Liver cirrhosis – Causes and Symptoms 

What is liver cirrhosis?

The liver is about the size of a regular football and it performs important functions in the body such as filtering toxins from the body, making enzymes that help in digesting food and helping you fight infections. when the liver is damaged, it forms scar tissues as a way to regenerate itself. If there are too many scar tissues in the liver, it cannot function normally. Liver cirrhosis is a medical condition where the scar tissue gradually replaces most healthy liver cells. This condition develops slowly which means it is a progressive disease. Cirrhosis develops mainly because the liver is continuously damaged.

Liver Cirrhosis Treatment is available and the condition can be kept in check only when it is diagnosed early. If the condition is not diagnosed early, the damage done to the liver cannot be fixed or reversed. Liver Cirrhosis usually is caused due to regularly consuming alcohol.

How is it diagnosed?

Tests are conducted by Liver Transplant surgeons through blood tests, physical examinations and imaging. Patients are required to give their medical history and symptoms. Doctors perform a physical examination which helps in diagnosis. The liver may be enlarged and be hard during abdominal examination. Patients who are already diagnosed have regular endoscopy to check for varices in the esophagus. C T scans and MRI scans are also done to check for signs for enlargement in the liver. Doctors may also do liver biopsy to confirm cirrhosis. Laparoscopes are inserted in the abdomen for the doctor to check the liver of the patient. 

What are the symptoms of liver cirrhosis?

There are usually no visible symptoms in the initial stages of this condition. After the initial phase, as the damage increases, the symptoms experienced are;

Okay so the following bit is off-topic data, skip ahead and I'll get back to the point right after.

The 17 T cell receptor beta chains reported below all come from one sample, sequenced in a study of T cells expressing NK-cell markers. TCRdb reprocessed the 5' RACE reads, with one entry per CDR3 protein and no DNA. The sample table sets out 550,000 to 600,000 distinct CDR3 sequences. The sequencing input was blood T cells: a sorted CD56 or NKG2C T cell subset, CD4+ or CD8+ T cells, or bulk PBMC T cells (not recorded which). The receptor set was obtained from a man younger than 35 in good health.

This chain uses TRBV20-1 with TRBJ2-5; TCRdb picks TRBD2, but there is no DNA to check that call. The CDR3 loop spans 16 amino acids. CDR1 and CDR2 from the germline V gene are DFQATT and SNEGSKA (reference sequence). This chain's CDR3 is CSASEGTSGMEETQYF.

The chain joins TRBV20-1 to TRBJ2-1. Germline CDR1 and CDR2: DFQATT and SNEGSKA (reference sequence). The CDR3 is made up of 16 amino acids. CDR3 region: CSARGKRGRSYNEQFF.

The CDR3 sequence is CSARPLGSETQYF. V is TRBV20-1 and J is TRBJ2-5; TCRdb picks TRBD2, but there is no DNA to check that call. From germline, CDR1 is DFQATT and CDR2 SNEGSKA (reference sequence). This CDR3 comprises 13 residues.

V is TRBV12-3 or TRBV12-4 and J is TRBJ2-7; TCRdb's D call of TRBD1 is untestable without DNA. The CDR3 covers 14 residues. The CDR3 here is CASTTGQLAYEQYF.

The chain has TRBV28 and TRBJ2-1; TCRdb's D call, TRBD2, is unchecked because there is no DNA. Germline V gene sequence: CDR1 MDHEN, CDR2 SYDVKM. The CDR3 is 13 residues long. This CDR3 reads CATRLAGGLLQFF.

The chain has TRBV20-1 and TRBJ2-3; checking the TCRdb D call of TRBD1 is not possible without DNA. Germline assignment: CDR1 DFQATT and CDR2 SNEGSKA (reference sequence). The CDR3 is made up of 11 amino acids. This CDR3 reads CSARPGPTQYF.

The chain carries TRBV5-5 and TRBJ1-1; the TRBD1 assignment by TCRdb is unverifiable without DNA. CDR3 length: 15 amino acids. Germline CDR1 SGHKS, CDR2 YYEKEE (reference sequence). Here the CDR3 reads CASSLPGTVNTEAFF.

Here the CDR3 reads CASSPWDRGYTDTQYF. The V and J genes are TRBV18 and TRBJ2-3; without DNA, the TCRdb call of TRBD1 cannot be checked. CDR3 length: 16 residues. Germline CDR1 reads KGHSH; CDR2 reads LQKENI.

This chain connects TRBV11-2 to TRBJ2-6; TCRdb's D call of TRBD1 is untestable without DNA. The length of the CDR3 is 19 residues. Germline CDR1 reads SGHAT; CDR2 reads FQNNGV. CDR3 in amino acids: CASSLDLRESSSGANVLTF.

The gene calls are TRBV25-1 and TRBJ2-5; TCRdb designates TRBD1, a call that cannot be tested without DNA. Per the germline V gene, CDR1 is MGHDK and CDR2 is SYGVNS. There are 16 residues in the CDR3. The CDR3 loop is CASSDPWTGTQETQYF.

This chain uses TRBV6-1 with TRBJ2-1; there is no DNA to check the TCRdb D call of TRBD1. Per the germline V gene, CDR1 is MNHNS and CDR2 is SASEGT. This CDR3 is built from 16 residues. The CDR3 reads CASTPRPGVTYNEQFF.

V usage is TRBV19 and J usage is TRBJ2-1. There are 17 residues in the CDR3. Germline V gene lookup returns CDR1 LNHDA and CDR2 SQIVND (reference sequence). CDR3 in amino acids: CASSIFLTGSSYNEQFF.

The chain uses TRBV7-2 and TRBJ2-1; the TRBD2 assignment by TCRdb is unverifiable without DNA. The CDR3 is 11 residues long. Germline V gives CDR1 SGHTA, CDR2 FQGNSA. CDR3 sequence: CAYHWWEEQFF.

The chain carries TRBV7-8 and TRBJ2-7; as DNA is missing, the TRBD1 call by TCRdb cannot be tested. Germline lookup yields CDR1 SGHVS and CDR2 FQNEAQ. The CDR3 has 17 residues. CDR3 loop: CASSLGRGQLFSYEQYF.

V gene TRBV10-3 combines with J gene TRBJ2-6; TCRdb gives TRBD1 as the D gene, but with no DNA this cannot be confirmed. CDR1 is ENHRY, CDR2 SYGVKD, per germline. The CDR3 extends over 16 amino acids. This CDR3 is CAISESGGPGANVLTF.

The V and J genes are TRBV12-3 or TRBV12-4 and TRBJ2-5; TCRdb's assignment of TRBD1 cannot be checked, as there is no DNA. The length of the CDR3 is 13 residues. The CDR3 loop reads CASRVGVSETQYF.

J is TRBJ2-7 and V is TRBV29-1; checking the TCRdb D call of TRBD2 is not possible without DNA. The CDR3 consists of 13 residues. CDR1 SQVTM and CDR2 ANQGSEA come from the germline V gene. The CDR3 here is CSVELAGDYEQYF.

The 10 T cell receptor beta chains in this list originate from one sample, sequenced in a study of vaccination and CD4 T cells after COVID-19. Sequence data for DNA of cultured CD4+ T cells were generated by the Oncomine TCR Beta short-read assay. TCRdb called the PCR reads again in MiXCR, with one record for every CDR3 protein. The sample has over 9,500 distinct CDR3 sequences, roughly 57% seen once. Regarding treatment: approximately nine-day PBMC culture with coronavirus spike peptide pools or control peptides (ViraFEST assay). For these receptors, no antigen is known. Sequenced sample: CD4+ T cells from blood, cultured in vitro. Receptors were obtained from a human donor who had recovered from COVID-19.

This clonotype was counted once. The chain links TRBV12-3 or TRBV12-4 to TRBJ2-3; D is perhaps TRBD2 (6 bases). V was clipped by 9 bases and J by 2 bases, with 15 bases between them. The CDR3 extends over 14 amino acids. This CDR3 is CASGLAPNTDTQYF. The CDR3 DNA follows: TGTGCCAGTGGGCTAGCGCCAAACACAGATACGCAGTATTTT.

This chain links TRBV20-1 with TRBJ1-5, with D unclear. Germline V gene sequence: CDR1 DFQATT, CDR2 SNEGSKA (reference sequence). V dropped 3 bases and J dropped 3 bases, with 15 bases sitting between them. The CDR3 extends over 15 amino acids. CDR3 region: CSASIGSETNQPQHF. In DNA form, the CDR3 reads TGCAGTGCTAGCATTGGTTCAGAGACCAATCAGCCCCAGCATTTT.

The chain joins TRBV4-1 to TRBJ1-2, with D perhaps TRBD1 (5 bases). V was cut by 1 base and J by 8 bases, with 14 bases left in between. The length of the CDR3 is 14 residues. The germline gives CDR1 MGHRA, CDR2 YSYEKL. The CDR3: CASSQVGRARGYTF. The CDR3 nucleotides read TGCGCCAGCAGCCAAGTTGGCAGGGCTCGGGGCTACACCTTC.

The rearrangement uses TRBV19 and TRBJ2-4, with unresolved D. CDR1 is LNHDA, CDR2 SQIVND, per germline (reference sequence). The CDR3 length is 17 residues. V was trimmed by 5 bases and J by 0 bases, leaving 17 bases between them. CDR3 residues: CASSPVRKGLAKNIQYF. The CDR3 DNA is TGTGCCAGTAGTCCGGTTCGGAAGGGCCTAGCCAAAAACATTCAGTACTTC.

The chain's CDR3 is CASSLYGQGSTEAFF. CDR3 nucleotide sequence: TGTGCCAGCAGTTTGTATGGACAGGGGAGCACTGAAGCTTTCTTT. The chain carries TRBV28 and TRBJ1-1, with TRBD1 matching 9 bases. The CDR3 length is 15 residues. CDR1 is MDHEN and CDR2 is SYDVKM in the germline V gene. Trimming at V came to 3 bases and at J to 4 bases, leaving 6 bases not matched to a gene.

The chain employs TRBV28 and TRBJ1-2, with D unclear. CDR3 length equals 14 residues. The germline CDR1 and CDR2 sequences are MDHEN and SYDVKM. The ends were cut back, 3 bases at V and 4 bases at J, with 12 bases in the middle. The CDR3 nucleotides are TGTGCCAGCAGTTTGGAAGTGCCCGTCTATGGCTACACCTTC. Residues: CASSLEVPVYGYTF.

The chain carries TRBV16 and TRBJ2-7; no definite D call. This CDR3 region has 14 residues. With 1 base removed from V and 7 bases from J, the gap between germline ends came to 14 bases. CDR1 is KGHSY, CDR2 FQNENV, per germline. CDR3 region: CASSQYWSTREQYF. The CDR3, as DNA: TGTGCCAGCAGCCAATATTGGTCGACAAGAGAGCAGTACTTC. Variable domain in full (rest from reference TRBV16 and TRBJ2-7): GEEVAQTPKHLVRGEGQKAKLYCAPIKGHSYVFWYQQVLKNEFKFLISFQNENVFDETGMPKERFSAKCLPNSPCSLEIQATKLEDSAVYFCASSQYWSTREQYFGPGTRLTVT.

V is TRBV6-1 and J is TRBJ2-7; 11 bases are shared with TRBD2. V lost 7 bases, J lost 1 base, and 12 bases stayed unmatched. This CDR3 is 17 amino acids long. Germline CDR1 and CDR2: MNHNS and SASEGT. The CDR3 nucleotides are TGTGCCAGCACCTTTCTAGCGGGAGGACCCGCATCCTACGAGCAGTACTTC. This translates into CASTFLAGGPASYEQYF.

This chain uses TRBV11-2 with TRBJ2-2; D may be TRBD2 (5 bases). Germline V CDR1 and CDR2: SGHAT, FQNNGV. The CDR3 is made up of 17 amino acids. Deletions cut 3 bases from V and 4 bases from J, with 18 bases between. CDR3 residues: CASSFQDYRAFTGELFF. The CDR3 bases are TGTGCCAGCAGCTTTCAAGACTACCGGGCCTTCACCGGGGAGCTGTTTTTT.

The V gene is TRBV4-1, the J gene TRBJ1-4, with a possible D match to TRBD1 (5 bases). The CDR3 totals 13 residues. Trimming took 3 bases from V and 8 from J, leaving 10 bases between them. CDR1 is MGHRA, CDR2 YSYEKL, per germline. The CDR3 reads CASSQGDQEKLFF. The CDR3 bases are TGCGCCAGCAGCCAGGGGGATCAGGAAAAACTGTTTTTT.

Loss of appetite

Itchy skin

Weakness

Fatigue

Nausea

Weight loss

No appetite or lack of appetite

Insomnia

Blood capillaries becomes visible

Confusion

Hair loss

Bruises 

Dizziness

Gums start bleeding

Body cannot process drugs and alcohol

Darker urine

Mobility and walking issues

Nose bleeds

Faster heartbeats

Loss of sex drive

Jaundice 

Memory issues

Pain in the right shoulder

Vomiting blood 

Stools appear in abnormal colours

Muscle cramps

Fluid builds up in different body parts

Personality changes

Higher chance of infections 

Increased fevers

Risk factors

You are more likely to get Liver cirrhosis if you;

Have too much alcohol

Do not take care of your health and are obese

Have unprotected sex

Already have another liver disease or liver condition

Have diabetes

Have viral hepatitis

Used shared needles or injections 

The connection between Liver cancer and Liver cirrhosis

While liver cirrhosis is not cancer, people who suffer from liver cancer can develop liver cirrhosis. Liver diseases can cause cirrhosis and those diseases can also lead to liver cancer.

Causes of liver cirrhosis

Liver cirrhosis is not the cause but a symptom of another underlying liver condition. The cause of cirrhosis needs to found, otherwise, the liver will get further damaged and not be able to regenerate itself. 

Other conditions that can lead to Liver cirrhosis;

Cystic fibrosis

Too much iron build-up

Wilsons disease

If you have conditions where you cannot process sugar

Digestive disorders 

Certain medications

Autoimmune conditions

Infections such as syphilis and brucellosis 

Bile duct blockage

Liver Cirrhosis Treatment

Make changes in lifestyle

If alcohol is the cause of cirrhosis, the Liver transplant surgeon will advise you to stop drinking and advice you to lose weight.

Medications

Medicines are prescribed on the basis of the kind of cirrhosis you suffer from. Consult a doctor before you start taking medicines. 

Surgery 

A Liver Transplant Surgery is done only if other Liver Cirrhosis treatment options do not work. Liver transplant is one of the last options suggested by a doctor.

Eating a nutritious diet 

A health care provider usually recommends a diet that is well balanced. Liquid supplements are also given which have to be taken orally or through a tube inserted through the nose in worst cases.

Hepatic encephalopathy

This surgery is done for cleaning the bowels with lactulose – a laxative given orally. Patients are asked to have antibiotics if needed and reduce protein intake in this case.

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